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figure 8 knot for climbing

How To Tie Into A Climbing Harness With Figure 8 Knot

A fundamental skill necessary for safe and secure climbing is learning how to tie the proper knots and knowing when and how to use each knot. As the most commonly used knot in climbing, the figure 8 knot is the preferred knot for tying into a climbing harness

Read on to learn the benefits of the figure 8 knot, along with how to tie into a climbing harness using the same figure 8 knot climbing gurus around the world trust to keep them safe and secure during a climb.

Why Use a Figure 8 Knot for Climbing?

Especially recommended for novice and intermediate climbers, the rock climbing figure 8 knot is the easiest climbing knot to teach, learn, and check for accuracy. Compared to the bowline knot (a technical rock climbing knot reserved for experienced climbers), the figure 8 knot is more secure with new or stiff ropes

While a figure 8 climbing knot is undoubtedly a crowd favorite, in certain instances–like after a fall or when enough tension is applied–a figure 8 knot can cinch down extremely tight, making it difficult to undo. This could require you to cut the rope. Of course, you can always try a few tried-and-true tricks climbers use to loosen the knot, like rolling it against a flat rock or pulling the knot using the strands on either side.

Just as crucial as the knot you use to tie into a climbing harness is the climbing rope you use to create your tree or rock climbing figure 8 knot. At SGT KNOTS, we offer an incredible selection of dynamic rope certified for safety by the International Mountaineering and Climbing Federation (UIAA).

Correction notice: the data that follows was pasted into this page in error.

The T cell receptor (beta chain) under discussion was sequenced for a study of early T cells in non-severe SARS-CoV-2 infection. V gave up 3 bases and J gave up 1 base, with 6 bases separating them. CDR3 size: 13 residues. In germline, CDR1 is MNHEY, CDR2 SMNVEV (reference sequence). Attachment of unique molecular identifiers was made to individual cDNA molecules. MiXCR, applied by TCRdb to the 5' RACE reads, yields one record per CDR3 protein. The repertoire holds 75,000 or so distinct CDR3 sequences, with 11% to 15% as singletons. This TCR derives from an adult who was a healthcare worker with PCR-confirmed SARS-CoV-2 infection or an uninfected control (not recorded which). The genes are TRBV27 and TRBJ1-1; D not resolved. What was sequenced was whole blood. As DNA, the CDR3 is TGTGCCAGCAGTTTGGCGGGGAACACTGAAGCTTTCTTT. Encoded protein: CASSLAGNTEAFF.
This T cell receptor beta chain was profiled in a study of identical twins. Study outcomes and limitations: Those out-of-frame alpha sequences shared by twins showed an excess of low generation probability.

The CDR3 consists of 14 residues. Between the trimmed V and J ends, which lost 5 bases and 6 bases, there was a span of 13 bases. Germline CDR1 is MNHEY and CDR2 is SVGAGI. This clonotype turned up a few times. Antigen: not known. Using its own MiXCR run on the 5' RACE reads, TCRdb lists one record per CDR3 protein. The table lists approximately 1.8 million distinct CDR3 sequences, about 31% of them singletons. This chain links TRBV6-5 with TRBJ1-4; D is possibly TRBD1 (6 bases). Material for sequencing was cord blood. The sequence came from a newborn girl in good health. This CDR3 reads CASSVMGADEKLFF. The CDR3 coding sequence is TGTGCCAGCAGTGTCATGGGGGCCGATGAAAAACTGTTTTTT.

Once you have your rope and harness ready to go, it’s time to practice tying your figure 8 knot. This guide offers step-by-step instructions on how to tie a figure 8 knot into a harness. 

How to Tie Into a Climbing Harness with a Figure 8 Knot

1. Hold the end of your dynamic rope in one hand. Then, extend your arm to measure a rope length extending from your fist to the opposite shoulder.

2. Pinch a bight where you’ve measured at your shoulder. Twist the bight one full rotation so that the rope’s standing part crosses over the working side. Twist it again, allowing the rope to come around to its original position.

 3. Pass the working end of the rope through the loop from front to back. The end result should resemble a classic figure 8.

 4. Now it’s time to form the follow-through. Pass the end of the rope through your harness's tie-in points. Pull the knot in close to you.

5. Feed the rope back through the knot, making sure to trace the original knot as you go. You want the working end to run parallel to the standing part of the original knot. Work the end all the way through, and ensure your strands are neat and run parallel.

 6. To tighten your knot, pull each individual strand tight individually. Leave at least six inches of tail.

 7. It’s time to check your knot. There should be five sets of parallel lines.

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